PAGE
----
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I am trying to prove this theorem:

Let X be a compact Hausdorff space, such that $\mathbf{C}\left(X\right)$ is separable, then X is second-countable.

I found a sketch of the proof here, but I am not able to show that the following set is truly a basis for the topology: $$\mathcal{B} = \{f_n^{-1}\left(\left(p,q\right)\right)\mid p,q\in\mathbb{Q}, n\in\mathbb{N}\}$$

It is easily shown that this is a countable collection of open sets in $X$, and I could also show that given an open set $U\subseteq X$, for each $x\in U$, there is $B\in \mathcal{B}$ such that $x\in B\subseteq U$. Therefore, if this is truly a basis for a topology, then it generates the same topology on $X$.

To show that it is a basis, I need to show that it is a cover (done), and also the following, which I could not prove:

$$\forall x\in X; B_1, B_2 \in \mathcal{B}: x\in B_1 \cap B_2 \Longrightarrow \exists B_3\in\mathcal{B} \text{ s.t. } x\in B_3 \subseteq B_1 \cap B_2.$$

If $x\in f_n^{-1}\left(\left(p_1,q_1\right)\right) \cap f_m^{-1}\left(\left(p_2,q_2\right)\right)$, then $f_n(x)\in\left(p_1,q_1\right)$ and $f_m(x)\in\left(p_2,q_2\right)$. I need to find a function $f_k$ and a domain $\left(p,q\right)$, such that if $f_k(x)\in\left(p,q\right)$, then this implies the two former belongings.

That is, a function that can decide where two other functions map $x$ to. This does not sound right. Any ideas?

Edit: I could also show that every open set is a union of such sets from $\mathcal{B}$. Perhaps this is enough? I don't see it.

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    $\begingroup$ You wrote "I could also show that given an open set $U\subseteq X$, for each $x\in U$, there is $B\in \mathcal{B}$ such that $x\in B \subseteq U$". That is what you need. Take $U = B_1 \cap B_2$. $\endgroup$ – Daniel Fischer Mar 9 '18 at 14:28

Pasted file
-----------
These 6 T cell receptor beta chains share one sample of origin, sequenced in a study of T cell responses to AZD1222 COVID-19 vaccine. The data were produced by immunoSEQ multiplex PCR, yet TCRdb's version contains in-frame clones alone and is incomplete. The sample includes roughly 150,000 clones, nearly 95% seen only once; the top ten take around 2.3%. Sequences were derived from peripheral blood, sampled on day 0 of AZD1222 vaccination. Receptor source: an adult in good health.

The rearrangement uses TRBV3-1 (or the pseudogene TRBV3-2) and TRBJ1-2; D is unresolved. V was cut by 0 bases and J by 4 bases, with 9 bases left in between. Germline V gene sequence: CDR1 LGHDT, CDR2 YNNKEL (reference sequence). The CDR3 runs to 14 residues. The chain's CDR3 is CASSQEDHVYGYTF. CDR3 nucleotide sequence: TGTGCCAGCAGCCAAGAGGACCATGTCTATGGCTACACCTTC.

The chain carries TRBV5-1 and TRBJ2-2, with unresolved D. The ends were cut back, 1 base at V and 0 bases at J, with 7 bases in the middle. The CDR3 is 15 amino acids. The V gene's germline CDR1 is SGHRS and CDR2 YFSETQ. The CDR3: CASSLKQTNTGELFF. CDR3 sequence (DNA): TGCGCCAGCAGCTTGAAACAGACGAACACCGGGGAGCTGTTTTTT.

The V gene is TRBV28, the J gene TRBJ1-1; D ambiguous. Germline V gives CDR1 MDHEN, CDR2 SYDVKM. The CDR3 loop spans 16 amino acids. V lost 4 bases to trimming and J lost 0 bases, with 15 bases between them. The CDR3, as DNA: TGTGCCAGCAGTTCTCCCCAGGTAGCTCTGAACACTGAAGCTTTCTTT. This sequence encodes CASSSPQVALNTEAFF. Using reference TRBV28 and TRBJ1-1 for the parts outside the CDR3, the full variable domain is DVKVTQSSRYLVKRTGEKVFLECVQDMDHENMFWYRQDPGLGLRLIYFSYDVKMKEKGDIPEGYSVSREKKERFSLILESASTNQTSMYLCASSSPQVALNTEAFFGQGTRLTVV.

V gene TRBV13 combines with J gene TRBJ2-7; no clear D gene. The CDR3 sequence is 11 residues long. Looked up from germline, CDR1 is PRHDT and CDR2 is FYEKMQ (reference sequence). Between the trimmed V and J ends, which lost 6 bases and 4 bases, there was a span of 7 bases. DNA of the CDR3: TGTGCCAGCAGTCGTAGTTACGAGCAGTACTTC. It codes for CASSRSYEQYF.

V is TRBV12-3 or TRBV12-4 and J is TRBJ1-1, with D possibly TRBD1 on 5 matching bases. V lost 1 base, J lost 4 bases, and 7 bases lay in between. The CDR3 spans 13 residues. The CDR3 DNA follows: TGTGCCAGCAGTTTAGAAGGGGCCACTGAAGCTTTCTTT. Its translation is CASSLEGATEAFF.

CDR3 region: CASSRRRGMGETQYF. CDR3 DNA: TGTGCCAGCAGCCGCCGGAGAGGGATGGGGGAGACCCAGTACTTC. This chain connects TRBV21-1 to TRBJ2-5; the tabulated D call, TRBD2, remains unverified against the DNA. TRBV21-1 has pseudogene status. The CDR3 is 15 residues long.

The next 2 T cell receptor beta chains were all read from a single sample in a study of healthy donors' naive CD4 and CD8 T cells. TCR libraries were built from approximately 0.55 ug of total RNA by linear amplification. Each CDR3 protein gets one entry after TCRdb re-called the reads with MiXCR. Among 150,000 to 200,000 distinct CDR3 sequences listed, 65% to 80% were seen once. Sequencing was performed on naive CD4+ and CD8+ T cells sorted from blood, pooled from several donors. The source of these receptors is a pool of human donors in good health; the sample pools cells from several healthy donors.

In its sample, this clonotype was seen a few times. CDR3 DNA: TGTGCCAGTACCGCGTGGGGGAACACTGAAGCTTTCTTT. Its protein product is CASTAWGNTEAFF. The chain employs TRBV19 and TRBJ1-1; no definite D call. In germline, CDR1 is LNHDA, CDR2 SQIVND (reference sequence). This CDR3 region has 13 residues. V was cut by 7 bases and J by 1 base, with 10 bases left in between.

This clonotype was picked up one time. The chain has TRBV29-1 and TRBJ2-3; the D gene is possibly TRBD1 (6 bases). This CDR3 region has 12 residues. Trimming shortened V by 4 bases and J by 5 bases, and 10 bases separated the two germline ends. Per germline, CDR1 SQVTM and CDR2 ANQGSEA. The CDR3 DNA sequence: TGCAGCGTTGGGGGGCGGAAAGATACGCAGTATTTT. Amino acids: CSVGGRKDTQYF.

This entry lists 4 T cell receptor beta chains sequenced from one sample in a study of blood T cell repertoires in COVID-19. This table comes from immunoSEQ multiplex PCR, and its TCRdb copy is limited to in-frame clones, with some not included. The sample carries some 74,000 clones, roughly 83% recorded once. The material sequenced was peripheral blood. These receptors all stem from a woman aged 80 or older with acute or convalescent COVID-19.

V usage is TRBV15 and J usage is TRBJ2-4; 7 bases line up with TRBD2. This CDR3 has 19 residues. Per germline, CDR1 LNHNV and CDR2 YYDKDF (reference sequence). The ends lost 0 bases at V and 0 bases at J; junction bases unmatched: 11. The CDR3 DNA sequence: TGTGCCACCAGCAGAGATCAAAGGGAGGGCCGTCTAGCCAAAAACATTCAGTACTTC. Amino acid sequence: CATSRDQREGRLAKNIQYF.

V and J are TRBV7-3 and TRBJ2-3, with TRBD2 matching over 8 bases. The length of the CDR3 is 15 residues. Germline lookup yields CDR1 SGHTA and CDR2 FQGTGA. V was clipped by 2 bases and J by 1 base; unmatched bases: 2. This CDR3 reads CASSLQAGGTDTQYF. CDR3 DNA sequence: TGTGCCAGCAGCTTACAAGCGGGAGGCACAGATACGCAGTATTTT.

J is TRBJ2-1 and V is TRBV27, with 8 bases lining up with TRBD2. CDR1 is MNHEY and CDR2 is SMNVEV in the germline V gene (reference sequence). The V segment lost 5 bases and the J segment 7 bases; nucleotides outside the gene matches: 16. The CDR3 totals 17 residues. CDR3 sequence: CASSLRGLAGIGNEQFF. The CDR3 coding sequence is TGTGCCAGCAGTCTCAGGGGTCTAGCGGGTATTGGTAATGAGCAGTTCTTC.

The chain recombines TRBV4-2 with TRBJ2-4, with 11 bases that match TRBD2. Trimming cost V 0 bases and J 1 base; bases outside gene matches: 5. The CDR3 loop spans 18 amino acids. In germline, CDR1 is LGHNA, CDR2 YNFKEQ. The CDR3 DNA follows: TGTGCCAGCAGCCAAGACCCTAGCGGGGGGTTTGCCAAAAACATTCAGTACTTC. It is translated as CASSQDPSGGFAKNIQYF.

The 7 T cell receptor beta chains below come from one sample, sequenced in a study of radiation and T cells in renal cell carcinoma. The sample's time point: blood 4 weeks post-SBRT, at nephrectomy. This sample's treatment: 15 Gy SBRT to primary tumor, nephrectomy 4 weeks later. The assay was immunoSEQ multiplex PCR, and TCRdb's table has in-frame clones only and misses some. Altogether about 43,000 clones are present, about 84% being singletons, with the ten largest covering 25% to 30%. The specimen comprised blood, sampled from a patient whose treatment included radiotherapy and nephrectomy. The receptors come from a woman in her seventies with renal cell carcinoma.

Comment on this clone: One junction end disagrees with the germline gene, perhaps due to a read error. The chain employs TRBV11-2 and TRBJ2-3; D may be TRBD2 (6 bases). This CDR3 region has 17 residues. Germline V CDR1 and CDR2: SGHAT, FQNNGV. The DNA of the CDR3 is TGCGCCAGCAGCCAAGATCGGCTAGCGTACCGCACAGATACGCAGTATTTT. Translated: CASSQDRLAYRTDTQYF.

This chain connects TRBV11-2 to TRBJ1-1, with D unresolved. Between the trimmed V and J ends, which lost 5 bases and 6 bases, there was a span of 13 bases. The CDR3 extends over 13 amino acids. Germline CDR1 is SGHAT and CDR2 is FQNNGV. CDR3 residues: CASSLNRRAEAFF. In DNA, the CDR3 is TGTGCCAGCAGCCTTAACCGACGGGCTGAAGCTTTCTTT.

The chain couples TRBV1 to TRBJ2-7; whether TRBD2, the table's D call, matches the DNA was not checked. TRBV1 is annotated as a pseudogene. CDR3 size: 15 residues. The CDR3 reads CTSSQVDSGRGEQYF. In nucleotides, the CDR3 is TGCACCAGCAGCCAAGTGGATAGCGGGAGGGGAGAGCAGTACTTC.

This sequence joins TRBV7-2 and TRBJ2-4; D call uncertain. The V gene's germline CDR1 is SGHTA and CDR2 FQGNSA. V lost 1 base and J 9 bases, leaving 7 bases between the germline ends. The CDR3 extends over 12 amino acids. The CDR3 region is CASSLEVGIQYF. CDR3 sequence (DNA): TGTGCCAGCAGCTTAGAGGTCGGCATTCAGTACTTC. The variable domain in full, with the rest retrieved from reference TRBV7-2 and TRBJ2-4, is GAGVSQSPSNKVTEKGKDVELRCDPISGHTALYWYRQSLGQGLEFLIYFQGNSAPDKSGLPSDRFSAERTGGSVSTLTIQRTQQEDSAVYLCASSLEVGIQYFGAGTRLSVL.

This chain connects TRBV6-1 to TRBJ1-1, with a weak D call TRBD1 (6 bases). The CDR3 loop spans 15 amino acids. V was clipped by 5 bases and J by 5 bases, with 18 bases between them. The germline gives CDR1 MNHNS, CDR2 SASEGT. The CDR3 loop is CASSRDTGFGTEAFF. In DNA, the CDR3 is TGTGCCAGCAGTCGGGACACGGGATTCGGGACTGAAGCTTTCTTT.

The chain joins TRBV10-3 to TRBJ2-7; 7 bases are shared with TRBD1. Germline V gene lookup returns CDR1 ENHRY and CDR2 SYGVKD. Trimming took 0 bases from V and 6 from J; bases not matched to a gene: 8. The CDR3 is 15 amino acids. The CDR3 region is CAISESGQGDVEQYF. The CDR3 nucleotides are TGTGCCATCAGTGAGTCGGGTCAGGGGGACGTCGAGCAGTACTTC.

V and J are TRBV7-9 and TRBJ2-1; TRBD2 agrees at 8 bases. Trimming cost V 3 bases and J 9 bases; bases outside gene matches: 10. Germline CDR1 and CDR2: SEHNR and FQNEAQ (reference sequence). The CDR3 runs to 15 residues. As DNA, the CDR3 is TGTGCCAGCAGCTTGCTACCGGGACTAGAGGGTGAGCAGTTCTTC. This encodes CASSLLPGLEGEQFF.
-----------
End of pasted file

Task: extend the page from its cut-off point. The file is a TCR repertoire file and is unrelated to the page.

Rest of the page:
• $\begingroup$ @DanielFischer You're right, since $B_1\cap B_2$ is open in X, then what I showed applies to it, as well. Thank you! $\endgroup$ – AAN4EVA Mar 9 '18 at 16:21
  • $\begingroup$ See lemma 2.3 p 81 in Munkres 2nd ed. $\endgroup$ – Henno Brandsma Mar 10 '18 at 8:33
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There is no need any more to check whether it obeys the pre-conditions for a base, it’s automatic:

Suppose $(X, \mathcal{T})$ is a space and $\mathcal{B}$ is a collection of open sets such that

$$\forall O \in \mathcal{T}: \forall x \in O: \exists B_x \in \mathcal{B}: x \in B_x \subseteq O (\ast)$$

Then $\mathcal{B}$ fulfills the two conditions for being a base for a topology. That $\bigcup \mathcal{B} = X$ is clear, we apply $(\ast)$ to $O=X$ and every $x$. And then $X = \bigcup\{B_x: x \in X\} \subseteq \bigcup \mathcal{B} \subseteq X$.

If $B_1, B_2 \in \mathcal{B}$ and $x \in B_1\cap B_2$, then we apply $(\ast)$ to $O=B_1 \cap B_2$, and we get $B_x \in \mathcal{B}$ with $x \in B_x \subseteq B_1 \cap B_2$.

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